L+S’s strategy is straightforward. They rightly identify the existing foyer space as one of UTS’s best (a vast space of interlocking bush-hammered volumes) and leave it largely untouched, concentrating their efforts on the perimeter of the block, which they wrap in a voluptuous glazed skin. At the entries, the glazing sweeps in, dragging the Alumni Green and Broadway into the foyer of the university.

There are other elements, like the Toyo-Ito-in-Sendai-inspired hollow columns that support structure and connect spaces, and the extension of the podium’s floor plates as shapely white. At this stage, the project has not moved beyond the competition phase. L+S has been announced as the winner of a competition; however, the university has not yet committed to taking the project further.

An early model of the Dr Chau Chak Wing Building by Gehry Partners. An updated design was made public in December last year.

An early model of the Dr Chau Chak Wing Building by Gehry Partners. An updated design was made public in December last year.

While the Broadway buildings will deliver the university a new face, Gehry Partners has been engaged to design the Dr Chau Chak Wing Building, a school of business on the former Dairy Farmers site, in the backblocks of the university behind Chinatown and the ABC headquarters. At the time of writing (yes, again sorry), UTS has not released any external images of the building, but fourth-hand reports say that it is blocky, or that it looks like someone sat on it. Which admittedly is not giving away a great deal. However, lest we be concerned, I am told by the university communications manager that I can rest assured, that it “will be Frank Gehry building”.

Revealingly, a poster in the tower’s foyer has a photo of a model of the interior of the building, naked, waiting for Gehry’s Santa Monica seamstresses to drape it in a post-Issey Miyake crumple frock. The interior has not been embargoed and it is clear then that the big unveiling of the building in mid December has little to do with how the building operates as a business school, and everything to do with its outer appearance and what this represents to the university. It is a business school second, a billboard first.

A voluptuous glazed skin wraps the building’s facade.

A voluptuous glazed skin wraps the building’s facade.

Expect to see images of the building on all of UTS’s marketing material for years to come. Can Sydney University boast such a drawcard? UNSW? A few good buildings by local talent are nothing compared to the might of a Gehry juggernaut. Seriously, this is going to be the face of UTS. Not the tower anymore, but the little building in the backblocks. The effect of which will be, contrary to the efforts taking place on Broadway, to refocus the university, not on Alumni Green but on the city.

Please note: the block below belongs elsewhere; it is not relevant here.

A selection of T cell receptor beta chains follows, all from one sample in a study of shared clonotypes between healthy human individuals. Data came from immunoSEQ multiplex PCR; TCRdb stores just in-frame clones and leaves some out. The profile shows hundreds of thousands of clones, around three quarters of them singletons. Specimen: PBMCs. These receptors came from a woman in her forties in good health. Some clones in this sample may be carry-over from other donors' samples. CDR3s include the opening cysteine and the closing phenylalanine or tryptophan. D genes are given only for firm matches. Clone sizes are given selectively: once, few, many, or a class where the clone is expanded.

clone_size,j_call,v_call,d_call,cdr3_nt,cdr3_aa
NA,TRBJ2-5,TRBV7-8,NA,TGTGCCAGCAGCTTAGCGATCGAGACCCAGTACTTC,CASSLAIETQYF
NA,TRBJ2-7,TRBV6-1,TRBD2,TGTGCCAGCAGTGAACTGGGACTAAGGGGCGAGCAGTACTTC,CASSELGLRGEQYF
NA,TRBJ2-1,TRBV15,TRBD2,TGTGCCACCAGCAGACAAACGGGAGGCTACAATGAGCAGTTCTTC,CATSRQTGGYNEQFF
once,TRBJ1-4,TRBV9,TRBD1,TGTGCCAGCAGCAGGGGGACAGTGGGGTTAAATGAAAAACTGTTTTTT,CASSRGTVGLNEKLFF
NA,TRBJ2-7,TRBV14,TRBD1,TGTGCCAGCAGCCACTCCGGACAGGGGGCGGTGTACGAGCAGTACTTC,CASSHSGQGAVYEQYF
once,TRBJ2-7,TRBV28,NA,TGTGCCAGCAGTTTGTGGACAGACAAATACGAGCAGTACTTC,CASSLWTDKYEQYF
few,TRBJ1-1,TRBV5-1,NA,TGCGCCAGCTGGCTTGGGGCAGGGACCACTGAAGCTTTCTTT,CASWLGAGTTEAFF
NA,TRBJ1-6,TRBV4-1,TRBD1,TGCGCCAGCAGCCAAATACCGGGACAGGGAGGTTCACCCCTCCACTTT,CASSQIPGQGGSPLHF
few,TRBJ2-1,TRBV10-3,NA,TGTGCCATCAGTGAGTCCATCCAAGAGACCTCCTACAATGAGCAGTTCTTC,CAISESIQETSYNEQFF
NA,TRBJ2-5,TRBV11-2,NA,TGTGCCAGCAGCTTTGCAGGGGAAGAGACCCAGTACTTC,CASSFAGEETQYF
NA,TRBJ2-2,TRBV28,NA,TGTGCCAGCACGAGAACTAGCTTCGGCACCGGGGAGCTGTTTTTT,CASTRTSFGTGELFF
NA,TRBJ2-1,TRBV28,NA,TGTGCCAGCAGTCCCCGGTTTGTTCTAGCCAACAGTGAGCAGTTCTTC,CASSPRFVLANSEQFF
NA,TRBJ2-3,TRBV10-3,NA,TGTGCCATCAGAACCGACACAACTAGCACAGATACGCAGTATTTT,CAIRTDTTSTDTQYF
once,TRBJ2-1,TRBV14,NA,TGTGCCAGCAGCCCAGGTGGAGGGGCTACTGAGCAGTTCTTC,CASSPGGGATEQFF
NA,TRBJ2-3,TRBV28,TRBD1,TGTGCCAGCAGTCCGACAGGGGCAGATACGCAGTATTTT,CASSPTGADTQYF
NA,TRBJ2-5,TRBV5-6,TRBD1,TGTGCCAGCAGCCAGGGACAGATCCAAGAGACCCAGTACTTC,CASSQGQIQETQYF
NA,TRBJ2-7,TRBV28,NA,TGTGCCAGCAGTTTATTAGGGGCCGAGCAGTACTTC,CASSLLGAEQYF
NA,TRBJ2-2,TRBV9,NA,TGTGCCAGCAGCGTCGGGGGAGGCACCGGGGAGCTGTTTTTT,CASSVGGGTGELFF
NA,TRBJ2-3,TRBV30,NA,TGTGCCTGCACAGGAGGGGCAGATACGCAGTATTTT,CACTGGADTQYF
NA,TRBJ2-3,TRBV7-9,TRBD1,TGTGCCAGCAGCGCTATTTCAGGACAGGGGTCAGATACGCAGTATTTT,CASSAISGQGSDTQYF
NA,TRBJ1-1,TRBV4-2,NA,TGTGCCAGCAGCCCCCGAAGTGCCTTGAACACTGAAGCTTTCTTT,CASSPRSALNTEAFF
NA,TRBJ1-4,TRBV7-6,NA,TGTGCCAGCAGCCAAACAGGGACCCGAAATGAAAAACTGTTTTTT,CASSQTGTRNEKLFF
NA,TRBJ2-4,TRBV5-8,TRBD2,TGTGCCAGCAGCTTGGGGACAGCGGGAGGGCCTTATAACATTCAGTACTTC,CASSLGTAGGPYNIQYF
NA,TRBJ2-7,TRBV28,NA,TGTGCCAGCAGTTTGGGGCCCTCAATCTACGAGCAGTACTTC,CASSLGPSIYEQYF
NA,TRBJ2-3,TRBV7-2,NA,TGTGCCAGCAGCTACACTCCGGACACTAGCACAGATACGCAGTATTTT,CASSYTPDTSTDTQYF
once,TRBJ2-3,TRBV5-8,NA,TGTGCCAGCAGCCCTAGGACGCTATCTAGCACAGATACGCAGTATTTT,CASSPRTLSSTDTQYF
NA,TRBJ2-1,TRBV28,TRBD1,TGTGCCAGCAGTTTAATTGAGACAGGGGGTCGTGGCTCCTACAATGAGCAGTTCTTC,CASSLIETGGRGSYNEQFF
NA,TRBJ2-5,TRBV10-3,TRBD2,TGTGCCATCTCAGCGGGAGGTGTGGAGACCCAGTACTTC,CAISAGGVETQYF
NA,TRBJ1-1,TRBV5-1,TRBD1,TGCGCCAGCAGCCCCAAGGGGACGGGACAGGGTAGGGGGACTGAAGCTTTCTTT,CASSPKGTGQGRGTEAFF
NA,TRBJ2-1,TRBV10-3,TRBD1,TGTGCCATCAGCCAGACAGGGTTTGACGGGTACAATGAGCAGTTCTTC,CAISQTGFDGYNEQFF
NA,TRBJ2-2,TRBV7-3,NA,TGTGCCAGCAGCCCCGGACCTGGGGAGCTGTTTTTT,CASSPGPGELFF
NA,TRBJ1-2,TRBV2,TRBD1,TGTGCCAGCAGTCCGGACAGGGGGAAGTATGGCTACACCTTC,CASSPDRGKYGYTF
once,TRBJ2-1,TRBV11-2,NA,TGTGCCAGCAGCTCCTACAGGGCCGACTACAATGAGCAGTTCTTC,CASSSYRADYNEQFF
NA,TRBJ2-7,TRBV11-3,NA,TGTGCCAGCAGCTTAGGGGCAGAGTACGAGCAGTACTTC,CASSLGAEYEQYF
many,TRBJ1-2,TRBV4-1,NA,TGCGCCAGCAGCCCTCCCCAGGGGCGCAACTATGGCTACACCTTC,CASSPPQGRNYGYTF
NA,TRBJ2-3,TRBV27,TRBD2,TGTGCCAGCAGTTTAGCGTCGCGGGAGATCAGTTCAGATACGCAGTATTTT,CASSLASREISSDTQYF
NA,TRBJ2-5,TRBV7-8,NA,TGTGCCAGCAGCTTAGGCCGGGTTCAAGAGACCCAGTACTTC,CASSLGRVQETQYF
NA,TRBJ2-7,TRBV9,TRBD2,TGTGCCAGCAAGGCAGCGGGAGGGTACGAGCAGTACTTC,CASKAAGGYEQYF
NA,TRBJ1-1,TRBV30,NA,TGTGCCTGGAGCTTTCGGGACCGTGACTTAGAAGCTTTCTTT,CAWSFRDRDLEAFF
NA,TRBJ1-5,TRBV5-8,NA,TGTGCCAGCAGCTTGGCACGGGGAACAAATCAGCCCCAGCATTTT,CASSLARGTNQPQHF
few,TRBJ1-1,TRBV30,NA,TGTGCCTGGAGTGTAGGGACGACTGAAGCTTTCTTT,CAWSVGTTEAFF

In the meantime, while we are waiting for these projects to coalesce, knitting the projects together is an extensive program of temporary building hoardings. There are five sites, with four teams. DRAW is the head consultant and designer of the hoardings for the two Broadway sites, while also managing the three other hoardings: Zana Wright’s Periscope at the Dr Chau Chak Wing Building, Stacey Lewis’s Book Wall for the new UTS Library Automated Storage and Retrieval System (by Hassell) and Concrete Jungle’s Concrete Jungle at the UPN UTS Student Housing Site. The hoardings - small, temporary, inexpensive - are exactly the type of project that is easily discarded and the fact that the project even exists shows the university’s commitment to the design-led transformation of its campus.

The glazed facade connects the podium’s entrance to Broadway.

The glazed facade connects the podium’s entrance to Broadway.

It is heartening that UTS has extended its reach relatively wide for these commissions, engaging with emerging and smaller local practices, students (in the case of the hoardings), established interstate architects and one very global megastar. It is an ambitious building program and, with the Alumni Green well underway, it will be good to see the Tower Podium Extension, Great Hall and Business School underway in the near future - projects that, alongside the Frasers development over the road, will deliver a significant readjustment to the southern entry to Sydney’s CBD.



Published online: 1 Jan 2011
Words: Marcus Trimble


Architecture Australia, January 2011

Related topics

More review

See all
Francis Kéré talking on video. Panic is not on the agenda: Deerubbin 2020

As COVID-19 began to bite in the middle of March, the Deerubbin architecture conference on a secluded island took on an air of urgency.

Prahran Square by Lyons Architecture and Aspect Studios. Car park to plaza conversion fails to square with locals

The redevelopment of a supermarket car park in Melbourne’s Prahran promised an inviting and welcoming open space. But local architect Domenic Cerantonio says the result …

Landscape architect Kotchakorn Voraakhom, from Landprocess, shared lessons from Bangkok. Defiant and spirited: The Architecture Symposium, Brisbane

At The Architecture Symposium, Brisbane, held on 13 March 2020, eight speakers reflected on the theme of water, refracting their architectural output through its unifying, …

Nightingale Village by Kennedy Nolan. Equality, diversity and global challenges

The 2020 International Women’s Day gives pause to reflect on what an “equal, enabled” world means in the face of global challenges.

Most read

Latest on site